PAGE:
BRIEF DESCRIPTION OF THE DRAWINGS

FIG. 1 is a schematic diagram of a battery charging circuit according to an embodiment of the present invention;

FIG. 2 is a graphical representation showing the charge voltage characteristics of the battery charging circuit of FIG. 1; and

FIG. 3 is a graphical representation showing the charge current characteristics of the battery charging circuit of FIG. 1.

DETAILED DESCRIPTION OF PREFERRED EMBODIMENTS

An embodiment of the present invention will be described in detail hereinbelow with reference to the accompanying drawings. It should be noted that like reference numerals designate like elements throughout the several views. In order to facilitate a comprehensive understanding, the present invention will be illustratively described with reference to a specific embodiment. In the following description, well-known functions or constructions which may obscure the present invention in unnecessary detail are not described in detail.

FIG. 1 illustrates a battery charging circuit 5 according to an embodiment of the present invention. A power supply circuit 10 provides a rechargeable battery BT, connected between node N1 and node N2, with a charge voltage via transistor Q1 and diode D1. A resistor R5 connected between node N2 and ground detects the load current of rechargeable battery BT. A comparator CP1 compares a voltage VN2 at node N2 with a first reference voltage Vref1 to generate a first control signal CTL1. The voltage VN2 corresponds to the charge current (load current) of the rechargeable battery BT. The first reference voltage Vref1 is set equal to voltage VN2 during a charge mode of battery charging circuit 5. The first control signal CTL1 operates to prevent an over-current from flowing into rechargeable battery BT. A resistor R4, which is connected between a power supply terminal Vcc and the output of comparator CP1, pulls up the output voltage of comparator CP1.

A resistor R6 and a thermistor R7 constitute a means for generating a second reference voltage Vref2 which is set corresponding to the full charge voltage of rechargeable battery BT and is adaptive to the surrounding temperature. The resistor R6 is connected between node N2 and a node N3. The thermistor R7, which is connected between node N3 and a regulated voltage Vc, has a resistance which increases with increasing surrounding temperature. The second reference voltage Vref2, determined by resistor R6 and thermistor R7, is set higher than load voltage VN2 at node N2. Here, second reference voltage Vref2 satisfies a charge voltage characteristic curve of rechargeable battery BT with respect to the surrounding temperature. That is, with an increase of the surrounding temperature, the resistance of thermistor R7 increases, resulting in a decrease of second reference voltage Vref2.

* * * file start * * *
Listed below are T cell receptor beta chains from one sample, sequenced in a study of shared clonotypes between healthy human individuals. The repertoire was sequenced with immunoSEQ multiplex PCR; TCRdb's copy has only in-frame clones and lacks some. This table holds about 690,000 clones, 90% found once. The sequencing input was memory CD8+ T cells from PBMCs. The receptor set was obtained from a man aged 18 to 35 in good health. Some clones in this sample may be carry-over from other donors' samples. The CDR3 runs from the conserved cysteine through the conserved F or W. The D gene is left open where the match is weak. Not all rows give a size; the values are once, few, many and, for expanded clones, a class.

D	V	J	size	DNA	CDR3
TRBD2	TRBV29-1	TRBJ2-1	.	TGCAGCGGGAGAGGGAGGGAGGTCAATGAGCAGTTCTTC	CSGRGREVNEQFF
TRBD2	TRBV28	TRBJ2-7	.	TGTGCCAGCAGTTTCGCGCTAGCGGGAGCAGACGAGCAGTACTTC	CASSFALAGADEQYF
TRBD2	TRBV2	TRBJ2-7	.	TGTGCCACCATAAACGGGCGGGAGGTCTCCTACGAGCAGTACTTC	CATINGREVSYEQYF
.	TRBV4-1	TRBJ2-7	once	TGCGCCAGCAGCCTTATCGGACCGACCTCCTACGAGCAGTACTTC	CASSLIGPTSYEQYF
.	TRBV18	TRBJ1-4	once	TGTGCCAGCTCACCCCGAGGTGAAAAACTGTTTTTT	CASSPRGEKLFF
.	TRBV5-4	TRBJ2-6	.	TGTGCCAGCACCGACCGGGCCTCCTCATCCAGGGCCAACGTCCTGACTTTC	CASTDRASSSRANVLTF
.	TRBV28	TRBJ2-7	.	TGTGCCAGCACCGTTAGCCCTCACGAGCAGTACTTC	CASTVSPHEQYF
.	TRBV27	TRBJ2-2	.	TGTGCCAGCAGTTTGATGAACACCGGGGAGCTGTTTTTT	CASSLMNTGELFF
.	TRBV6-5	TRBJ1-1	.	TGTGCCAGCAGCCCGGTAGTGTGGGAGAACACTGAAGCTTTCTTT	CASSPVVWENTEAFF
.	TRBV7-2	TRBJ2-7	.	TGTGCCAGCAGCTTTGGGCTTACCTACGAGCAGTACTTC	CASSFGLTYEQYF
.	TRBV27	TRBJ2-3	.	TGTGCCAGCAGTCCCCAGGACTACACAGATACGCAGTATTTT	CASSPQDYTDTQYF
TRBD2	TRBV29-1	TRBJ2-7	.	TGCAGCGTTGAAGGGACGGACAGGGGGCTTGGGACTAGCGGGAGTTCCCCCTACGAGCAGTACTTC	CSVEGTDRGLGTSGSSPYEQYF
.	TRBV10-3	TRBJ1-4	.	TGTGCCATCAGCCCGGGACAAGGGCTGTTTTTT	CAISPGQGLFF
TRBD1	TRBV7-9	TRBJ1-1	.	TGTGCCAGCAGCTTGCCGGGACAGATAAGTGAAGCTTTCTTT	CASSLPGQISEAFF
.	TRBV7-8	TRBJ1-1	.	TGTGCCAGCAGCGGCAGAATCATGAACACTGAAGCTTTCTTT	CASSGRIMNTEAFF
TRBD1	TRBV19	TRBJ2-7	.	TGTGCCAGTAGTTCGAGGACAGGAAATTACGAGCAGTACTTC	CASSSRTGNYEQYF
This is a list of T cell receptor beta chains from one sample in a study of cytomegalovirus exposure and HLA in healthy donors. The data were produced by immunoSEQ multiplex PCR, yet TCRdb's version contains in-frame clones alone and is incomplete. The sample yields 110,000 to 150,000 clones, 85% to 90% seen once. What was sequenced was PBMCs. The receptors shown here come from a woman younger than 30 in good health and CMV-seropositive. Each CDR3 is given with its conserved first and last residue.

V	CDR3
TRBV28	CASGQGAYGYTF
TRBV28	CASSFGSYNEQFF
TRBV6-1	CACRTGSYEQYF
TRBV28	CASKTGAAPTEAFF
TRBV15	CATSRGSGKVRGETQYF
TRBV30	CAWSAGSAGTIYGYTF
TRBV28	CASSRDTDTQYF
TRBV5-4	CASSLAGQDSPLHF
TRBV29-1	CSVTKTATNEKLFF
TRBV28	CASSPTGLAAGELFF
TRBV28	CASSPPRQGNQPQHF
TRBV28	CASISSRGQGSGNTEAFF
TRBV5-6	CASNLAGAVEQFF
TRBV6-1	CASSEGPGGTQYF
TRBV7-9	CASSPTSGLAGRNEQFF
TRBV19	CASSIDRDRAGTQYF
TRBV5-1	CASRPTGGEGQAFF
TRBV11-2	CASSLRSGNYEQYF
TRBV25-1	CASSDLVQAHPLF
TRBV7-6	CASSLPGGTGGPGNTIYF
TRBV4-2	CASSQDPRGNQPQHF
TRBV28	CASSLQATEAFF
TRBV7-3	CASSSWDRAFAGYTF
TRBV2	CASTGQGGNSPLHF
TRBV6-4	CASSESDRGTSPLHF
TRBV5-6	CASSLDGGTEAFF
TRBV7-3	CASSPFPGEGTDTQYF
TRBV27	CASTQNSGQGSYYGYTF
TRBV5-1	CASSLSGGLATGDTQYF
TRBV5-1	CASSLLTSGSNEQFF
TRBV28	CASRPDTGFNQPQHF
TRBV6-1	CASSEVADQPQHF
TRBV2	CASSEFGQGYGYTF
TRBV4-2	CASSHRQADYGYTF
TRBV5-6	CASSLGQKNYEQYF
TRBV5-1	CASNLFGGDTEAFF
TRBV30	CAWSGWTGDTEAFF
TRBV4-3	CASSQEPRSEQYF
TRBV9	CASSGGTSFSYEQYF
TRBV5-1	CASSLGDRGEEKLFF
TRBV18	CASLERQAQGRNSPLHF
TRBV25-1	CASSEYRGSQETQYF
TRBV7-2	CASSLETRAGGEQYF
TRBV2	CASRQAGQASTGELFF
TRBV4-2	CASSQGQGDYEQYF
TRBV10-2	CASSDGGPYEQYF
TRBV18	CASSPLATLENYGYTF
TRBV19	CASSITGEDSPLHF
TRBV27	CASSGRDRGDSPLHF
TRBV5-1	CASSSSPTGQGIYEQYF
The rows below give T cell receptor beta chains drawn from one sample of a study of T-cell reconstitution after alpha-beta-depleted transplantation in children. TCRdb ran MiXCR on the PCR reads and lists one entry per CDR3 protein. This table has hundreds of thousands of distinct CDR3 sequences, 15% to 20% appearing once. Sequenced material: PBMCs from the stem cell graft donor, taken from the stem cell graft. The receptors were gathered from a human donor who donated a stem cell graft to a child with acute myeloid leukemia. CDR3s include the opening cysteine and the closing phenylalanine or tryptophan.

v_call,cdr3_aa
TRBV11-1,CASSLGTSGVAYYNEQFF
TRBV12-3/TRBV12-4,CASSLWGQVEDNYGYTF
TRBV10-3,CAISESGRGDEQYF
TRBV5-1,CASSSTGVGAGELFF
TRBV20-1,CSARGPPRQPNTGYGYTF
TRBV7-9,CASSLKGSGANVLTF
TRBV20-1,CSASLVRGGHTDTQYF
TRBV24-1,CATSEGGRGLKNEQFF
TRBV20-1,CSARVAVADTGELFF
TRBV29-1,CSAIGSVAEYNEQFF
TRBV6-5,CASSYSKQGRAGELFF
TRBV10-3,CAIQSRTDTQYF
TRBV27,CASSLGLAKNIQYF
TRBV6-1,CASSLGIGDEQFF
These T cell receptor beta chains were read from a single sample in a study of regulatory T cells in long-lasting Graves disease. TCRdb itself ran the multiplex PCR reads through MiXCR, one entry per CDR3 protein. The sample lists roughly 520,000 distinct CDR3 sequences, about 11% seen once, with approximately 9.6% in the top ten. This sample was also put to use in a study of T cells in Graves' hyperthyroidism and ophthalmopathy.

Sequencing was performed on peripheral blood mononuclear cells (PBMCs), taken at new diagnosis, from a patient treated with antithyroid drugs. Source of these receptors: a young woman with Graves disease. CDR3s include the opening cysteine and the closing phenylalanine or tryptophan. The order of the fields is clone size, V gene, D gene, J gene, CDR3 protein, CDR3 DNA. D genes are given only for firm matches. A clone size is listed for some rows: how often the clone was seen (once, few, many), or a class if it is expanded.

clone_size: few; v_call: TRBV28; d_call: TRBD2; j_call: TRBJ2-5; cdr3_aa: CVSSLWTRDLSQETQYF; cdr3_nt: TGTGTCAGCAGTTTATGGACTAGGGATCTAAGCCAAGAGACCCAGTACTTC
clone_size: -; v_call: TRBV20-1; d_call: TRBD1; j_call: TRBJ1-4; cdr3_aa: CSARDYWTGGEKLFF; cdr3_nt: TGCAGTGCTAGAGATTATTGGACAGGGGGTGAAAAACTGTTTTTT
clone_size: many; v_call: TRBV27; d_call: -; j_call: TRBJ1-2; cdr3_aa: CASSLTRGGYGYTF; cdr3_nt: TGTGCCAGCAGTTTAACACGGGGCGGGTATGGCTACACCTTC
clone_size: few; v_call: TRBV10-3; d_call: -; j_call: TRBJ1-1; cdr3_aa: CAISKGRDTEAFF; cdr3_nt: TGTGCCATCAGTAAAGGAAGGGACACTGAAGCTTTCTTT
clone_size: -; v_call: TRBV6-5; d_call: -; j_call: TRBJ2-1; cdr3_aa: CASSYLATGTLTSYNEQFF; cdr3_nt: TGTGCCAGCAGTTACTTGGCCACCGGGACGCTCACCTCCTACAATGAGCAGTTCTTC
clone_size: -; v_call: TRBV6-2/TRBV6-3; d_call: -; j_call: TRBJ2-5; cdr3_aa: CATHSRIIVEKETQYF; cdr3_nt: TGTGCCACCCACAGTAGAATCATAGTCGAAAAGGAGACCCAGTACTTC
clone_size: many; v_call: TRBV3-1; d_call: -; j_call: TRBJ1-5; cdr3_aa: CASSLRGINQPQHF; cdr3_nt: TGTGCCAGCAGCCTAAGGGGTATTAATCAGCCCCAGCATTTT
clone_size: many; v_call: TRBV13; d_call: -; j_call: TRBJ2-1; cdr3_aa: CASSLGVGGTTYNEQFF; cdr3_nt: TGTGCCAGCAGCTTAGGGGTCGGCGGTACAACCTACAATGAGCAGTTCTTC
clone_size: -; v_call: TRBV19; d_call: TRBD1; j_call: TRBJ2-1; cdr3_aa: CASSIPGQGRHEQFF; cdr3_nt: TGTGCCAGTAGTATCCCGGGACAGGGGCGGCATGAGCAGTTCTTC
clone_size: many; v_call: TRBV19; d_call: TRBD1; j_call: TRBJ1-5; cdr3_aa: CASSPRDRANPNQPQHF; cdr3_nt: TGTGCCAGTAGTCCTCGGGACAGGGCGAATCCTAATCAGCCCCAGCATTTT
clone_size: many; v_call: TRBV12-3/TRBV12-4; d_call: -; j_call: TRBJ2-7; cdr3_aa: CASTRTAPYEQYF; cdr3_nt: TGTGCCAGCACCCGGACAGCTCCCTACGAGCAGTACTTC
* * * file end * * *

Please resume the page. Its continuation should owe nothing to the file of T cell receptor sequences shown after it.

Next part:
Further, a comparator CP2, having a non-inverting input connected to node N1 and an inverting input connected to node N3, compares the charge voltage of rechargeable battery BT with second reference voltage Vref2 to generate a second control signal CTL2. The second control signal CTL2 operates to control the pulse width of the charge current to rechargeable battery BT. A resistor R8, which is connected between the power supply terminal Vcc and the output of comparator CP2, pulls up the output voltage of comparator CP2. A PNP transistor Q1 functions as a first switching means and has an emitter connected to power supply circuit 10 and a collector connected to the anode of diode D1. The cathode of diode D1 is connected to node N1. The diode D1 prevents a countercurrent of the charge current. The anodes of diodes D2 and D3 are connected to first and second control signals CTL1 and CTL2, respectively. A resistor R3 is connected in common to the cathodes of diodes D2 and D3. It should be noted that diodes D2 and D3 constitute an OR gate for performing an OR function with respect to first and second control signals CTL1 and CTL2. NPN transistors Q2 and Q3 are connected in a Darlington configuration and function as a second switching means. The transistor Q3 has a collector connected to the power supply terminal Vcc via a resistor R2, an emitter connected to ground, and a base connected to the other end of resistor R3. A light emitting diode LD has a cathode connected to the collector of transistor Q2 and an anode connected to the base of transistor Q1 via a resistor R1. The transistor Q2 has a base connected to the collector of transistor Q3 and an emitter connected to ground. The three transistors Q1, Q2, and Q3 are switched according to the first and second control signals CTL1 and CTL2 to control the charge current supplied to rechargeable battery BT. The light emitting diode LD indicates the charging state of rechargeable battery BT.

FIG. 2 illustrates the voltage characteristics of the battery charging circuit 5 with passing time. In FIG. 2, reference numeral 21 denotes the load voltage VN2 at node N2, reference numeral 22 denotes the voltage VN1 at node N1, and reference numeral 23 denotes the second reference voltage Vref2 at node N3. FIG. 3 illustrates the charge current characteristics of the battery charging circuit 5 with passing time.

Referring to FIGS. 1 through 3, operation of the battery charging circuit according to an embodiment of the present invention will be described in detail hereinbelow.